Someone else’s tumblr

Well didn’t I pick the perfect brand for my blog?

(Hint: sarcasm stirred with a dash of self-defeat and a weird smell, probably cheese coming off my beard.)

I chose Desmond, Write to be a call-to-the-craft, a personal reminder to “write already” or “go blog you dumb fart.” It helped that my slogan rhymed with my name: “Where Desmond White goes to Write.”

The problem? I’m not the only one to use desmondwrite.

Turns out, someone else has. Had? Did. Because today I found this on tumblr. Don’t want to click a mysterious link? Here’s a screenshot:desmondwritetumblrDiscovering my double has been an unsettling experience, a William Wilson of sorts, especially since this double is dedicated to a fandom I’ve evaded like ebola (averted like avian flu? bypassed like bronchitis? dodged like diphtheria? sidestepped like syphilis?). Which means for three years anyone curious as to whether I had a tumblr probably thought this was mine—this, a blog that begins its introduction with “Hello everypony.” If they were confused, if they thought I was joshing, they could check the bio where stands a blue pony in-miniature, a nag who’s probably named Crystalwit or Dusky Snufflebuns Jr.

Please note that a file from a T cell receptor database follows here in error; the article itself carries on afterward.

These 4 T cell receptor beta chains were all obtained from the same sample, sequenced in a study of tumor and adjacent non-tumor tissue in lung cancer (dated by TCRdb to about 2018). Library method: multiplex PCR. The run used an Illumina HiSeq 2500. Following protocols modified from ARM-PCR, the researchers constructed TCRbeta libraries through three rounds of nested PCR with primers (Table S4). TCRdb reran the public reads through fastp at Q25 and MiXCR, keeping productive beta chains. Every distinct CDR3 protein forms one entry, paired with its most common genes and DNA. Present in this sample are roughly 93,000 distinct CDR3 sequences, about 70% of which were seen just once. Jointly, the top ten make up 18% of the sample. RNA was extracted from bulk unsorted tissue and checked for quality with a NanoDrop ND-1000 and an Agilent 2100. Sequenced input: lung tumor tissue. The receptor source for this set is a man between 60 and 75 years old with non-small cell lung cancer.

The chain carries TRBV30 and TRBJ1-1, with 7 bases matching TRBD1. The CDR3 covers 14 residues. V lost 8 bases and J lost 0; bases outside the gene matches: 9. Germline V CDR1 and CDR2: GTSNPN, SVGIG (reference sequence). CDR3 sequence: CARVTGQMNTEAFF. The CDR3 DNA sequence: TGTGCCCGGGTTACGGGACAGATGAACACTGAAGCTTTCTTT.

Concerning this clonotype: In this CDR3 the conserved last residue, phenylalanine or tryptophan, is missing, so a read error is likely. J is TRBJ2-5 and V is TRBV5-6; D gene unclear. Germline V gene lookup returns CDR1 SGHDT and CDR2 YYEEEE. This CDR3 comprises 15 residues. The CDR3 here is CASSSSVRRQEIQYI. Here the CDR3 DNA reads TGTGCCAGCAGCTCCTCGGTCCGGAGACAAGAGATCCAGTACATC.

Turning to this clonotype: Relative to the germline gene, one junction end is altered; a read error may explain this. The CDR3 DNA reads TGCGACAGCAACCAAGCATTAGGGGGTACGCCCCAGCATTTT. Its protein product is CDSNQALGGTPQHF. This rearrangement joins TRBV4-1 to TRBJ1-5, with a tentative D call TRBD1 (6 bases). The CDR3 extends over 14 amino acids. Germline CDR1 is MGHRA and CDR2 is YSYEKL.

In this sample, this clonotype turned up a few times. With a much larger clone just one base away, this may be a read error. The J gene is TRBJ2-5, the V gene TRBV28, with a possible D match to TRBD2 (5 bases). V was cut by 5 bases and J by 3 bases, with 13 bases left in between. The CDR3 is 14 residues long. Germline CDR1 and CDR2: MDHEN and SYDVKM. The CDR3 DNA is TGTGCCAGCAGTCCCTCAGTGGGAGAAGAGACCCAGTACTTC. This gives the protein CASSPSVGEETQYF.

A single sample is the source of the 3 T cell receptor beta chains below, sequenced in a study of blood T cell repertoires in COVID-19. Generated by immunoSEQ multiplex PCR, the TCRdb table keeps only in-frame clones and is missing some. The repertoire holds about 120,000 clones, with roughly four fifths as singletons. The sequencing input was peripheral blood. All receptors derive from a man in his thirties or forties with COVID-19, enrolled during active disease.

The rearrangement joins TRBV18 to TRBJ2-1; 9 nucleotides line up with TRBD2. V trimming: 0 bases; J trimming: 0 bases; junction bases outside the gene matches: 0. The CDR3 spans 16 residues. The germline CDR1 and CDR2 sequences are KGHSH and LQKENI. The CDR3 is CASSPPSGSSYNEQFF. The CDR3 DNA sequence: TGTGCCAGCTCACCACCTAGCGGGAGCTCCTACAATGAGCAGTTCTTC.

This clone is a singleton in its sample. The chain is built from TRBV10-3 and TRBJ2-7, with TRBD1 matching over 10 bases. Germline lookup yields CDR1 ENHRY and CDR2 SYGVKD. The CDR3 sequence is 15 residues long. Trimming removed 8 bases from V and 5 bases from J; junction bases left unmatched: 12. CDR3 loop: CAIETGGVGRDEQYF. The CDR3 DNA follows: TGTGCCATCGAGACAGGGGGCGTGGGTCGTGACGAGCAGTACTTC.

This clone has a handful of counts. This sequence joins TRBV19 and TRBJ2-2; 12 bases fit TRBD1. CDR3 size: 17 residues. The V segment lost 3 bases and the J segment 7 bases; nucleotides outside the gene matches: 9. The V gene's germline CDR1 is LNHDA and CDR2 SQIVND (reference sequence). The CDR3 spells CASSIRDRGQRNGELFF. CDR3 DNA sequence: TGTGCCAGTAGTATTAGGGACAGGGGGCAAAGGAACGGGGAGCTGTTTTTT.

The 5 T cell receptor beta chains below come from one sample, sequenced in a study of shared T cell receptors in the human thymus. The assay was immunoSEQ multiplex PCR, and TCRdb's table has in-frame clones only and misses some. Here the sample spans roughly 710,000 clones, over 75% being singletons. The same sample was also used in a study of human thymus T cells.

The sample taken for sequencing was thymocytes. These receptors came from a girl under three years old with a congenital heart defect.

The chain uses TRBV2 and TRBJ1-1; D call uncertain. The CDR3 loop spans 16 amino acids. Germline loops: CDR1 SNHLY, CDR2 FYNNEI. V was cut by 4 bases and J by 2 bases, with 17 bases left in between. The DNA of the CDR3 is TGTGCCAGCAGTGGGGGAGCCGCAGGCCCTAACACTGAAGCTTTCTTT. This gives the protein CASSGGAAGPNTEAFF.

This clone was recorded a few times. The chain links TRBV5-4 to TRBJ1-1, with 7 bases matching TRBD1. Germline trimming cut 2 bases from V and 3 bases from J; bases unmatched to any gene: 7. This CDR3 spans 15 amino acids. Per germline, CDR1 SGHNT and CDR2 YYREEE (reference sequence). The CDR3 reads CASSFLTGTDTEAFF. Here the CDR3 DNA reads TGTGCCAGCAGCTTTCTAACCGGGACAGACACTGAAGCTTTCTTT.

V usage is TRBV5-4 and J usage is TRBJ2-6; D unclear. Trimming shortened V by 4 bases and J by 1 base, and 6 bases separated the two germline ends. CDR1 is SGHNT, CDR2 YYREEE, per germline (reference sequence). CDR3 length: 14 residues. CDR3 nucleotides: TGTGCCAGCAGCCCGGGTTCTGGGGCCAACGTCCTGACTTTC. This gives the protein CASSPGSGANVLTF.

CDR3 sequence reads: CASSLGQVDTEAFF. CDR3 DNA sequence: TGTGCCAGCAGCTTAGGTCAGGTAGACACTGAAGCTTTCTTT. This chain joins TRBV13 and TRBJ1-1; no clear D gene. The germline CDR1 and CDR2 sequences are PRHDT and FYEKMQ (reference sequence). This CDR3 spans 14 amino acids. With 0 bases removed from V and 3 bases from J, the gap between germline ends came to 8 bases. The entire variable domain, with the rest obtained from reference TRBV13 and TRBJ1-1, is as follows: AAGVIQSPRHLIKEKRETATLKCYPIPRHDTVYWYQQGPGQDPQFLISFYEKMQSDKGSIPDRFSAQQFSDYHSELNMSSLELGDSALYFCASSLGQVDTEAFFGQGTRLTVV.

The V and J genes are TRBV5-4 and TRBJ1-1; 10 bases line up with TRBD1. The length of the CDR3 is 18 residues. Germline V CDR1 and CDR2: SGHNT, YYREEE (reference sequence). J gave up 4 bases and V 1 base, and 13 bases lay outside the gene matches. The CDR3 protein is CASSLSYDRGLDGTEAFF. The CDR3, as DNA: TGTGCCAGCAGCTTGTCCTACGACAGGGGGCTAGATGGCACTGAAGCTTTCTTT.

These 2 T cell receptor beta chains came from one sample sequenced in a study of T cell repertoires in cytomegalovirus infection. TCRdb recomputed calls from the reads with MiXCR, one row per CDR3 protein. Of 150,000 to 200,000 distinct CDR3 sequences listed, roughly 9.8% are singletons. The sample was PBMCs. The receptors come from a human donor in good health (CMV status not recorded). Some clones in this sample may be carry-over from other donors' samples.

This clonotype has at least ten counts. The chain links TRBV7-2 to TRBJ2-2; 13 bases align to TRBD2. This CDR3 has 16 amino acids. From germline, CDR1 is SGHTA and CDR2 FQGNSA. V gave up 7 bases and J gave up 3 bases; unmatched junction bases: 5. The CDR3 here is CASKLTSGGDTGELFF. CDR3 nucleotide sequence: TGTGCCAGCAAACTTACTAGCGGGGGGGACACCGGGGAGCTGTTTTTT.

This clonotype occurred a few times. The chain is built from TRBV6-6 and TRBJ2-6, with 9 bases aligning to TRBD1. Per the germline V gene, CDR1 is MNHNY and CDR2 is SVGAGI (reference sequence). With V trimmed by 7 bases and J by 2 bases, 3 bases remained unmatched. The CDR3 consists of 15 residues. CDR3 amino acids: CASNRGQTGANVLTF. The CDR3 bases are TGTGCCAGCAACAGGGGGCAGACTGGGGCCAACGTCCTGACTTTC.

Well. At least this writer has a better articulated demographic than my blog of blah, specifically that multitude of My Little Pony fans who enjoy a good read. The site is clear about its intention to “entertain everypony” but unclear as to how—whatever the blogger intended was going to “involve literature,” maybe even “random things. Unfortunately, the site skimps the content so we’ll never know. But what the tumblr lacks in prose, what it lacks in promise, it makes up for in permanence, because the thing has been sitting webside since 2015 without anything but an introduction—and yet it persists.

So. Just to be clear. There’s no affiliation between us. My site has been up longer than this guy’s. But who cares? I don’t want bad blood (sparkles?) between us. Des, good luck, bro(ny). After all, as the subtitle of a popular horse-related franchise goes, friendship is magic.

Published—”Like Flies, Like Lights”

This isn’t my publication, but my wife’s. “Life Flies, Like Lights,” which published in Nowhere.Ink, is a dreamy spelunk into a maze of madness or what might be the halls of the dead. I have no idea, actually, but it’s still freaky, especially the line “All around me are sounds like suppressed laughter in mausoleums, like bouts of applause, like flies on a cat corpse in summer.”

Anyway, I’m so proud of J. Motoki and the products of her horrifying brain.